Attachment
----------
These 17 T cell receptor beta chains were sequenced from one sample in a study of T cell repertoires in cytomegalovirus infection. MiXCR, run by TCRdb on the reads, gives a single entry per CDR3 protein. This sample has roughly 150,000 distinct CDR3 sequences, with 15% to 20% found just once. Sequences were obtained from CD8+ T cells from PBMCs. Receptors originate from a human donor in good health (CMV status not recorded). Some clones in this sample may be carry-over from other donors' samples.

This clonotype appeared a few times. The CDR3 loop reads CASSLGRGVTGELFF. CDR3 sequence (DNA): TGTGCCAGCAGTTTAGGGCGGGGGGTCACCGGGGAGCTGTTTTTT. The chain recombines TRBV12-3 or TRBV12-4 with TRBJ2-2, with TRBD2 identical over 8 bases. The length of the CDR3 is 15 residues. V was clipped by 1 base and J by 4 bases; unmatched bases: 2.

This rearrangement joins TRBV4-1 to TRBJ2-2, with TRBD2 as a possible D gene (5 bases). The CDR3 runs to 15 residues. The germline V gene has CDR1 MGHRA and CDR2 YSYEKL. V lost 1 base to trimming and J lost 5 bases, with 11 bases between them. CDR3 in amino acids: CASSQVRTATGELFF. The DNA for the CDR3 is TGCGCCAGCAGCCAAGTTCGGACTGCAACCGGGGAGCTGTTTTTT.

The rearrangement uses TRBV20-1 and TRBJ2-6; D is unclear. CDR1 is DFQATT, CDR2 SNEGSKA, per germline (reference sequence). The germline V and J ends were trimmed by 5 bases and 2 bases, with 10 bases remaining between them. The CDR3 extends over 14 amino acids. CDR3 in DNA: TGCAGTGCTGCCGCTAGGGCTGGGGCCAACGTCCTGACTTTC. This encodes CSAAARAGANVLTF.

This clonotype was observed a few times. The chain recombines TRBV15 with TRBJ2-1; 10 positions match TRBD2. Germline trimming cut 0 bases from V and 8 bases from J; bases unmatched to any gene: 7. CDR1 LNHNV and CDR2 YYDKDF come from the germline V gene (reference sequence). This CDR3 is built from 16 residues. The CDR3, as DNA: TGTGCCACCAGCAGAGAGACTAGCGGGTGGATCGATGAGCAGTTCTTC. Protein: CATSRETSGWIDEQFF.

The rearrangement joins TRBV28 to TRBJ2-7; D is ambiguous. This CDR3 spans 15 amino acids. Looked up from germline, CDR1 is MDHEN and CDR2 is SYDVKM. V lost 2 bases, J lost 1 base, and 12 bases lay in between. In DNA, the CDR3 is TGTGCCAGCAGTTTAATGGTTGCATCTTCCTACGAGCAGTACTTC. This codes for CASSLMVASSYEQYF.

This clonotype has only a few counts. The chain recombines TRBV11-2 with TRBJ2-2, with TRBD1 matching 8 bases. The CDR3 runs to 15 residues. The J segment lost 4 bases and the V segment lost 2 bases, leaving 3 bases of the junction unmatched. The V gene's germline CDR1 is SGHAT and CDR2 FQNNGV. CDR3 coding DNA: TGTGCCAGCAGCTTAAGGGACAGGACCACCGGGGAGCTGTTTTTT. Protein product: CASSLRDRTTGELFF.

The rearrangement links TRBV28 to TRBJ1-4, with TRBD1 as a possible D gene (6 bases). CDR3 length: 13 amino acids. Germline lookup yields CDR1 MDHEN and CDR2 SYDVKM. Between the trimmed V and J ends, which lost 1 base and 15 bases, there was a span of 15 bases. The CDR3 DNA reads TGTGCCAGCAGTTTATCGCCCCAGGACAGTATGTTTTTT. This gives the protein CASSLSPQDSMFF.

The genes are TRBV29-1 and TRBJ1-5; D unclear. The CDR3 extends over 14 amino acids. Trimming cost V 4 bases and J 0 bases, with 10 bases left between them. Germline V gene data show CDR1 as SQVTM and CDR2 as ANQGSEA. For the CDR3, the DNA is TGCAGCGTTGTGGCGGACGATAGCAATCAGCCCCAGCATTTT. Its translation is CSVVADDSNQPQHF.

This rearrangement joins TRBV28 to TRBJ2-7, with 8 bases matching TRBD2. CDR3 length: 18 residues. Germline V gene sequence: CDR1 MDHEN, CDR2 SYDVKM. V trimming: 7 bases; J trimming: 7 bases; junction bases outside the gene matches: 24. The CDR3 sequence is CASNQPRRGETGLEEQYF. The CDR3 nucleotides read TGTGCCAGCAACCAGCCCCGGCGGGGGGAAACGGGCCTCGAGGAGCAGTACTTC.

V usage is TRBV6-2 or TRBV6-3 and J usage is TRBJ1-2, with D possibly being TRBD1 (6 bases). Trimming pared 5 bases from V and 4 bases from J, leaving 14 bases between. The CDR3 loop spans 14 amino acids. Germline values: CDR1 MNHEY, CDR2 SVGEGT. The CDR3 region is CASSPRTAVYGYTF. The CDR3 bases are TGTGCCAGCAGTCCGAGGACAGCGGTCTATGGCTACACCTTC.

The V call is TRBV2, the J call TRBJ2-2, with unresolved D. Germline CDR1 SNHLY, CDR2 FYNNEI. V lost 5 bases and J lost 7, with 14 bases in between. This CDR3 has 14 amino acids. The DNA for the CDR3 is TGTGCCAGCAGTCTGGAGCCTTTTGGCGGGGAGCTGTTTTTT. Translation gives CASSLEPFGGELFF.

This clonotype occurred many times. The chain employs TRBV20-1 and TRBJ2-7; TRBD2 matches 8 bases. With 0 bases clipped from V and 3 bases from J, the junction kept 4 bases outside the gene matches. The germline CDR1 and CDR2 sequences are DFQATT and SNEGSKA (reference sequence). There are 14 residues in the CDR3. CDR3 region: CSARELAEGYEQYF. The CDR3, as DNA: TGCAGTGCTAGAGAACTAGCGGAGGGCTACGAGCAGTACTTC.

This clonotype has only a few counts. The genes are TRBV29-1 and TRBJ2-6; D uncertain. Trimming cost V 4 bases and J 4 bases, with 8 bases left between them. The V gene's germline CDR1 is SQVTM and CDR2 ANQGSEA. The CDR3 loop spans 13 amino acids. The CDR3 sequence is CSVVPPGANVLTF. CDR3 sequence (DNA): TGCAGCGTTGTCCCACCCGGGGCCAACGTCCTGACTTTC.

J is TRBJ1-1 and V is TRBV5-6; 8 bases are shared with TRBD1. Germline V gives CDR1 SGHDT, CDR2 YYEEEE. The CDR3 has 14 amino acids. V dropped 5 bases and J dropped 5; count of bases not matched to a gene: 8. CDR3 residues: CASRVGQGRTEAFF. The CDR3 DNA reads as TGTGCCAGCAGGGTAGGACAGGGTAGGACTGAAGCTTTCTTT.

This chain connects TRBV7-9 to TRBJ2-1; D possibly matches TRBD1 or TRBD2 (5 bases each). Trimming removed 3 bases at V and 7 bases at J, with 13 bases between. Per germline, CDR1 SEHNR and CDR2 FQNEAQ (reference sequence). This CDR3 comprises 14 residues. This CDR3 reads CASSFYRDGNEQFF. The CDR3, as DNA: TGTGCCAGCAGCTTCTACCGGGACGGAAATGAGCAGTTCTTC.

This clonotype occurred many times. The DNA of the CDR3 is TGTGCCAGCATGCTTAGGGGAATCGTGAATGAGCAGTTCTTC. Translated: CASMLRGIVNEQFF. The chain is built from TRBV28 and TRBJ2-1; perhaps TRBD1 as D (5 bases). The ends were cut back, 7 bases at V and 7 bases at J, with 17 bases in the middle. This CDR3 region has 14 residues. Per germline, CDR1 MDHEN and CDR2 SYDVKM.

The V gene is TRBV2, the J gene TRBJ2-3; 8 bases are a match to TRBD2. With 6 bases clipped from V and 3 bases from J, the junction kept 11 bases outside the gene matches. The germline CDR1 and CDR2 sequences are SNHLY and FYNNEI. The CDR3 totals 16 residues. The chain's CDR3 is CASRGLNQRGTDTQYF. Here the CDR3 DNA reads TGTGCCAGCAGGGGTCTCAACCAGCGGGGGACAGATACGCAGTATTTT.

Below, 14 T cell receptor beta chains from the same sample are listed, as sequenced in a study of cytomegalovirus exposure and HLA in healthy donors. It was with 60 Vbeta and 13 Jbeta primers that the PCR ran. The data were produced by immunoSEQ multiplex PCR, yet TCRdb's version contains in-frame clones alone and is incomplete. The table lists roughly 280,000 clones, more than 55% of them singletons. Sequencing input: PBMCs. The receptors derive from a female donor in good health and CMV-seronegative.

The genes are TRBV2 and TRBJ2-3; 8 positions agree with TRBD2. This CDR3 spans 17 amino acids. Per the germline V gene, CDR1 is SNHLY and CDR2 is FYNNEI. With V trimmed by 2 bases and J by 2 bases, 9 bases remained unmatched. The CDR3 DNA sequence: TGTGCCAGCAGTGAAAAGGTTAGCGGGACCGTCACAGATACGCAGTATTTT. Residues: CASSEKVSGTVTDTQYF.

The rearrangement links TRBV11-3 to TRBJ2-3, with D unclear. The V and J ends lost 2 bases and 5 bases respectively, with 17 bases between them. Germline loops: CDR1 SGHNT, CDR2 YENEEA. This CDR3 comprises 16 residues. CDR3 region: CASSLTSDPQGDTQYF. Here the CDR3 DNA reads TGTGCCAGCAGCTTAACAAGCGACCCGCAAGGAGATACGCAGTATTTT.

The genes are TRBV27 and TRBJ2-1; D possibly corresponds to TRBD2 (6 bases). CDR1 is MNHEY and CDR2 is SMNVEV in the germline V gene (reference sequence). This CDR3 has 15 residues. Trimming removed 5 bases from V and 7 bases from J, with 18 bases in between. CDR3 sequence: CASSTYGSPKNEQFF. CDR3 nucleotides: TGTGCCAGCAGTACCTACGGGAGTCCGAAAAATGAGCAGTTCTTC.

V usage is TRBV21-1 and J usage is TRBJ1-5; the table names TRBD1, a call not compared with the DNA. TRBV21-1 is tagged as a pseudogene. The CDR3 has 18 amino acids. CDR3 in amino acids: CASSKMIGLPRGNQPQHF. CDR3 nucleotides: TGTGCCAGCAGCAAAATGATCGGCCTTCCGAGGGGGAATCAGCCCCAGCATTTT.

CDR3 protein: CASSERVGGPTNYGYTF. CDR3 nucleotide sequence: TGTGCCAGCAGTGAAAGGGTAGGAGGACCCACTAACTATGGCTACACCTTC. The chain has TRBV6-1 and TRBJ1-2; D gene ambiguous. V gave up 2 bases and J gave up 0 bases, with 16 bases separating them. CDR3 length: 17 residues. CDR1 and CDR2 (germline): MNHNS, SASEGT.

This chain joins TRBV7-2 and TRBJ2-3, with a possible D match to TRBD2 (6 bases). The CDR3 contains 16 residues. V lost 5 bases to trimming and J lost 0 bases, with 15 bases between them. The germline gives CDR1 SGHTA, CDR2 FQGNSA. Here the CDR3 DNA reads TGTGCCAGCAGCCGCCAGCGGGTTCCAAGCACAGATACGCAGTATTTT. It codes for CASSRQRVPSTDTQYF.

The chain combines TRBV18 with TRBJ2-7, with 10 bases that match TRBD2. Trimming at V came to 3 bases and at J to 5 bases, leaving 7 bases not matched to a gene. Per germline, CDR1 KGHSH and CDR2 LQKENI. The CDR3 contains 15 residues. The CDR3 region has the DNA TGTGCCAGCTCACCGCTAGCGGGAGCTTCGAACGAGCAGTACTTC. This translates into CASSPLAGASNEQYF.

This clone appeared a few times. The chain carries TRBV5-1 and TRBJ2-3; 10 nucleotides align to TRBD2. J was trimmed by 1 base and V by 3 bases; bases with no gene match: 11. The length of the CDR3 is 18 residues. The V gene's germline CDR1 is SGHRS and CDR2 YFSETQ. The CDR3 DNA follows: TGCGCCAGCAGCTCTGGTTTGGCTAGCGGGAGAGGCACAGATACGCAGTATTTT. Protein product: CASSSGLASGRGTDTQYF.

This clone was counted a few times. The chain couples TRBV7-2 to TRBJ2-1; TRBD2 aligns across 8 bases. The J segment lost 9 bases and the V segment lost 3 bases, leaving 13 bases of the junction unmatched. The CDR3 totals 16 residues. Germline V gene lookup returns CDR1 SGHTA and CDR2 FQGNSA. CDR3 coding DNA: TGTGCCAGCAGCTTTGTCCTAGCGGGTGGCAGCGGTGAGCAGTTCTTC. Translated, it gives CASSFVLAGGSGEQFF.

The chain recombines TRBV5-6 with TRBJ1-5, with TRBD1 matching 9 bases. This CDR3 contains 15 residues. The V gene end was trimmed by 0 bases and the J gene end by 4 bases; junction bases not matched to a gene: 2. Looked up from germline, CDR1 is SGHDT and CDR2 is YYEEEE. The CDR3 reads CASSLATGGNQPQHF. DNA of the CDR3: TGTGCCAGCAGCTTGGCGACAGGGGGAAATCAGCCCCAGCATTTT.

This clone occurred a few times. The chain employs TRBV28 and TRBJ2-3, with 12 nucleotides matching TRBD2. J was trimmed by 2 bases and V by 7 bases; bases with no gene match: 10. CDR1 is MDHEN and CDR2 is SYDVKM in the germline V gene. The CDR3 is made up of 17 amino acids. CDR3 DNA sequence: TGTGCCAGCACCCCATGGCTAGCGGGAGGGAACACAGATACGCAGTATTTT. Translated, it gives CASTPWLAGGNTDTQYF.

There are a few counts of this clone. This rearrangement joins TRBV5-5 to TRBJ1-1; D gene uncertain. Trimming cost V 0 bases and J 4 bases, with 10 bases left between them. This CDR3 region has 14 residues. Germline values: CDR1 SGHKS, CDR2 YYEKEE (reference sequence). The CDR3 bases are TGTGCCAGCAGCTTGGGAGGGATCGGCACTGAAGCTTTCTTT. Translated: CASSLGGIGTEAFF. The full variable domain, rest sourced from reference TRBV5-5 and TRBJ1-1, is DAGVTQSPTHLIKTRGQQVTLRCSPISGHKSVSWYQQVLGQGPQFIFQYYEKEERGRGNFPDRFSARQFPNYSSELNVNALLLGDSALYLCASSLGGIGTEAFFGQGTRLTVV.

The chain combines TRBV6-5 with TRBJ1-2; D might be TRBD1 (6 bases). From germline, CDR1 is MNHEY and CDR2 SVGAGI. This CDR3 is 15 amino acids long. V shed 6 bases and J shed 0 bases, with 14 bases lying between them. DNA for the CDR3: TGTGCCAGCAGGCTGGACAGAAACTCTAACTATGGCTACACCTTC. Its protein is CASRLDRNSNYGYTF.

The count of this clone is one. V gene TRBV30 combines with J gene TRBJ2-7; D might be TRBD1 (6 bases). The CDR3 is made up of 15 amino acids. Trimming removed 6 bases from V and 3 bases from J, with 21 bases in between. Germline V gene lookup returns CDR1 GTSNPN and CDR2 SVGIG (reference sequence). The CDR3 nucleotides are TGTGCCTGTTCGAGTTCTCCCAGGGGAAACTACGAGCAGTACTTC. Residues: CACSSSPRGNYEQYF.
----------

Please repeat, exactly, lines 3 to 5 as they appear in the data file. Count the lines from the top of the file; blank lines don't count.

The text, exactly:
This rearrangement joins TRBV4-1 to TRBJ2-2, with TRBD2 as a possible D gene (5 bases). The CDR3 runs to 15 residues. The germline V gene has CDR1 MGHRA and CDR2 YSYEKL. V lost 1 base to trimming and J lost 5 bases, with 11 bases between them. CDR3 in amino acids: CASSQVRTATGELFF. The DNA for the CDR3 is TGCGCCAGCAGCCAAGTTCGGACTGCAACCGGGGAGCTGTTTTTT.

The rearrangement uses TRBV20-1 and TRBJ2-6; D is unclear. CDR1 is DFQATT, CDR2 SNEGSKA, per germline (reference sequence). The germline V and J ends were trimmed by 5 bases and 2 bases, with 10 bases remaining between them. The CDR3 extends over 14 amino acids. CDR3 in DNA: TGCAGTGCTGCCGCTAGGGCTGGGGCCAACGTCCTGACTTTC. This encodes CSAAARAGANVLTF.

This clonotype was observed a few times. The chain recombines TRBV15 with TRBJ2-1; 10 positions match TRBD2. Germline trimming cut 0 bases from V and 8 bases from J; bases unmatched to any gene: 7. CDR1 LNHNV and CDR2 YYDKDF come from the germline V gene (reference sequence). This CDR3 is built from 16 residues. The CDR3, as DNA: TGTGCCACCAGCAGAGAGACTAGCGGGTGGATCGATGAGCAGTTCTTC. Protein: CATSRETSGWIDEQFF.